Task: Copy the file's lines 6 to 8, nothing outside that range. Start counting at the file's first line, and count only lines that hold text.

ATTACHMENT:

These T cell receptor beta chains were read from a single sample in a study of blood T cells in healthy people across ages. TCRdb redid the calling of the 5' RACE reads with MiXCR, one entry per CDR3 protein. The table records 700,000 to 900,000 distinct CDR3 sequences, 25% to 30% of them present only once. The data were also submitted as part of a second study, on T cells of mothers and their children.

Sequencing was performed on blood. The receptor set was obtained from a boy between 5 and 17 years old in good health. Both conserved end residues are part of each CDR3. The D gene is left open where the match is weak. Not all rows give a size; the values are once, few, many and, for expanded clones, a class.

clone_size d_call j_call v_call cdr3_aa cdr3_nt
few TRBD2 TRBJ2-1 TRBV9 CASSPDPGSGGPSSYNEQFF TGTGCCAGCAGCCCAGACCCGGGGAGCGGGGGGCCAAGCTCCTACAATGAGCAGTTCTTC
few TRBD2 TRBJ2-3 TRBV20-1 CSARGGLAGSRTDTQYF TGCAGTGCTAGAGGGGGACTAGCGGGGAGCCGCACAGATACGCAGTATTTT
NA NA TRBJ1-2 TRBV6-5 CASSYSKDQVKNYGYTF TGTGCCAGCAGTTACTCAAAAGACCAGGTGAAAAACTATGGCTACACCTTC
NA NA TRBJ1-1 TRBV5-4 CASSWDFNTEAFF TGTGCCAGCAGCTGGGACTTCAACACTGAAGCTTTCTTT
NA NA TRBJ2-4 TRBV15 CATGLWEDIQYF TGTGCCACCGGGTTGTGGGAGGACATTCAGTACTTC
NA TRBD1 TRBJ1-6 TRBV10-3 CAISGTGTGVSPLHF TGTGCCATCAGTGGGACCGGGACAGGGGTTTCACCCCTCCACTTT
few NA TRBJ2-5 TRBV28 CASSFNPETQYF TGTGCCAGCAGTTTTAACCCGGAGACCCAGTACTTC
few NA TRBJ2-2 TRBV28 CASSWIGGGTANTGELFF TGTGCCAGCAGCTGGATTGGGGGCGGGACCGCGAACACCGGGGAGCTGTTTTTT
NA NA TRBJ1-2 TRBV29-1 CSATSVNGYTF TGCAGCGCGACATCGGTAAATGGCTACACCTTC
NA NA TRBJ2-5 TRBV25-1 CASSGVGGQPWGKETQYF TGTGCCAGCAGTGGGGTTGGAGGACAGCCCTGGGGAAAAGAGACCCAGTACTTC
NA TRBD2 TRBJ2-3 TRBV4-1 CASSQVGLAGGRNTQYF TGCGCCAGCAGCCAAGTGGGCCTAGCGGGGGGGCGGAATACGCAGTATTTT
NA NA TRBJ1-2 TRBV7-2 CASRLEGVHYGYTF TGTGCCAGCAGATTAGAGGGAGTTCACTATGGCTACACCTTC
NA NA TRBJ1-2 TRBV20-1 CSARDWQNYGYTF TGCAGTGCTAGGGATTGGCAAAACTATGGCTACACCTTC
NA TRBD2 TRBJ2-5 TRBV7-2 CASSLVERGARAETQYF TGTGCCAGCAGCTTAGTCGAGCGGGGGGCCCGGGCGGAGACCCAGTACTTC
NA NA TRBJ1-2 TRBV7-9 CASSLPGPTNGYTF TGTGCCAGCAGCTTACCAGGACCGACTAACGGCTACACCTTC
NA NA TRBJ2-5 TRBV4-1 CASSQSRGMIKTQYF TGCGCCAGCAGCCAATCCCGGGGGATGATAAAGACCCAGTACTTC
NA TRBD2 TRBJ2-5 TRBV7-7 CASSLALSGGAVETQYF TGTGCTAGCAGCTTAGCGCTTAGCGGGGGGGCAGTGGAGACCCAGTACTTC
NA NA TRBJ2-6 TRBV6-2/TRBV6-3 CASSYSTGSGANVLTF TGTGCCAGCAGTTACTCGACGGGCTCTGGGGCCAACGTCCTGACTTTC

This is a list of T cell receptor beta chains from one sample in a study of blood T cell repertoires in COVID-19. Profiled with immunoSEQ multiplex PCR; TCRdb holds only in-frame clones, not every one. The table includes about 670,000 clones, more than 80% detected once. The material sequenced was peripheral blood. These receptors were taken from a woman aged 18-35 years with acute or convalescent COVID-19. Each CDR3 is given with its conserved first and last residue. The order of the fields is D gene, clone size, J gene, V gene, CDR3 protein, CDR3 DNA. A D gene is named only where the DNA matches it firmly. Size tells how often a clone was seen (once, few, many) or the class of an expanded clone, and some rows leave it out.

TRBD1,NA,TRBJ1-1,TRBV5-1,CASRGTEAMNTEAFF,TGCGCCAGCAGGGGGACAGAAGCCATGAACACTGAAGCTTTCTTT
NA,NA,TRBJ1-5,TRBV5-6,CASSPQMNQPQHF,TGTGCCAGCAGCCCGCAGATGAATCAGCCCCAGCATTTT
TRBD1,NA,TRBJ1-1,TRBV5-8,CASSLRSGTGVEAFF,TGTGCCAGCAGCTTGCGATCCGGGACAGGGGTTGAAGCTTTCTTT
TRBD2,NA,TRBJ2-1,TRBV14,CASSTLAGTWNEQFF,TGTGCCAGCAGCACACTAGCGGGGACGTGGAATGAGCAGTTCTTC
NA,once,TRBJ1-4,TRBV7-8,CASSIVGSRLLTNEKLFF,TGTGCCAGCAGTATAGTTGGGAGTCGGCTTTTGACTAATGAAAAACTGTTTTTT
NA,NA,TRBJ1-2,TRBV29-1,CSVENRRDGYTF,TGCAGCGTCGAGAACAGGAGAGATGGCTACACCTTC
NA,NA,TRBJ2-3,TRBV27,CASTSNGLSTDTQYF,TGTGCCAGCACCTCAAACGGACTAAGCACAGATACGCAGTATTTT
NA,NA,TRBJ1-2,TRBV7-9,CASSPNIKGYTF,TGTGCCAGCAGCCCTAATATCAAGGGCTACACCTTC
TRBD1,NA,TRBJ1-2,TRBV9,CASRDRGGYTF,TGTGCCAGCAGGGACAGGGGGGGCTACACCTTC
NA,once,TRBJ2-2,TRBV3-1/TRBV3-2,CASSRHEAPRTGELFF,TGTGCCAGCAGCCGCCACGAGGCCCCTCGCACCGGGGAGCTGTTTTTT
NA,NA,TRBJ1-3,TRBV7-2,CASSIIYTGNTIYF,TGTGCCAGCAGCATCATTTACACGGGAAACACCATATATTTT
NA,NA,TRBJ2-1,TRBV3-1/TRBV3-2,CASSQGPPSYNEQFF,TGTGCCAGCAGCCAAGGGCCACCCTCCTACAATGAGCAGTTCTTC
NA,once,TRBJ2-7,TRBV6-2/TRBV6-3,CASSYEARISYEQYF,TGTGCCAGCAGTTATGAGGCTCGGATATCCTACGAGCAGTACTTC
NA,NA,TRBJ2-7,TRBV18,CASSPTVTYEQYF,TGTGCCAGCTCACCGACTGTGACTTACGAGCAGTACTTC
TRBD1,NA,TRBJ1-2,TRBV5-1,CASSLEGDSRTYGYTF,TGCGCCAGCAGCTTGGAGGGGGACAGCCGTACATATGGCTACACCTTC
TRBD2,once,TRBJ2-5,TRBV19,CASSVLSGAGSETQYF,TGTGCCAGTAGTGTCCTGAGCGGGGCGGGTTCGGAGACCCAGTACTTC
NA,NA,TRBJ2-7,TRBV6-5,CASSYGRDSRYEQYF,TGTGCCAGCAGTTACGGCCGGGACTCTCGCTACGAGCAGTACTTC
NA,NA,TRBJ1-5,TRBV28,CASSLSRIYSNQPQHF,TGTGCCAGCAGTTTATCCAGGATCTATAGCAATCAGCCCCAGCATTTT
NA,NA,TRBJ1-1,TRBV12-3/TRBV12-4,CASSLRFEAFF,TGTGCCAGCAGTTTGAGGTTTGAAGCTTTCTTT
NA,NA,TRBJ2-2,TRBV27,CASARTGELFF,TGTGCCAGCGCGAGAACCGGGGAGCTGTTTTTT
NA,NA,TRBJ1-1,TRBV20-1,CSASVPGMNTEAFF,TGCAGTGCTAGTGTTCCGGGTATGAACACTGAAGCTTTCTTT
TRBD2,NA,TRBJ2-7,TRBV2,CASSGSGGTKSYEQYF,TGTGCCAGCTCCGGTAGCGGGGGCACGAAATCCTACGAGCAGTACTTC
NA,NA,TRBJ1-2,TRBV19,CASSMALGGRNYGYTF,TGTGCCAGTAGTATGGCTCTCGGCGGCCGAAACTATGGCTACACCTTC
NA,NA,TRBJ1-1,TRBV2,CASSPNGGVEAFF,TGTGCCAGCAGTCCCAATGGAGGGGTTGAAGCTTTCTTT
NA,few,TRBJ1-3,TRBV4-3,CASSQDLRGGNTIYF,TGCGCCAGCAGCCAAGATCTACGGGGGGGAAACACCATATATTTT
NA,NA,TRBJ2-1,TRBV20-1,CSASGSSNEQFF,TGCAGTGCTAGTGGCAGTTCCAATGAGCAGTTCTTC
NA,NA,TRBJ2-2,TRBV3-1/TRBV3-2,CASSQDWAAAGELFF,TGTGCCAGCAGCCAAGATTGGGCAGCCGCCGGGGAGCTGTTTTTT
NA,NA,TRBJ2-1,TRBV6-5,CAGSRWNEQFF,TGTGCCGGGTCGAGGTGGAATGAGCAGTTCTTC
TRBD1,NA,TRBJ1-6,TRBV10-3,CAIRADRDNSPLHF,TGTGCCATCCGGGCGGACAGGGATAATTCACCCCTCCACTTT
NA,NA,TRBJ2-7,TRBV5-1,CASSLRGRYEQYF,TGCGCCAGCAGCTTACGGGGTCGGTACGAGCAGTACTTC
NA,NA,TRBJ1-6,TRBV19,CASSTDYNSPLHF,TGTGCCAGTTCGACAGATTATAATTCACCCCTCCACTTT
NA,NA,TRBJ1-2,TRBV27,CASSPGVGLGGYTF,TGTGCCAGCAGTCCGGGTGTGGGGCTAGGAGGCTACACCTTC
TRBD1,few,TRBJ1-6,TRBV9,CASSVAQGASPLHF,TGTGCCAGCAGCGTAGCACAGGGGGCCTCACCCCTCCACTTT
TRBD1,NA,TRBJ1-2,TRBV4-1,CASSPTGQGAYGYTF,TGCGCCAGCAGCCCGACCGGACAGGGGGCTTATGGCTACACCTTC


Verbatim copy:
NA NA TRBJ1-2 TRBV6-5 CASSYSKDQVKNYGYTF TGTGCCAGCAGTTACTCAAAAGACCAGGTGAAAAACTATGGCTACACCTTC
NA NA TRBJ1-1 TRBV5-4 CASSWDFNTEAFF TGTGCCAGCAGCTGGGACTTCAACACTGAAGCTTTCTTT
NA NA TRBJ2-4 TRBV15 CATGLWEDIQYF TGTGCCACCGGGTTGTGGGAGGACATTCAGTACTTC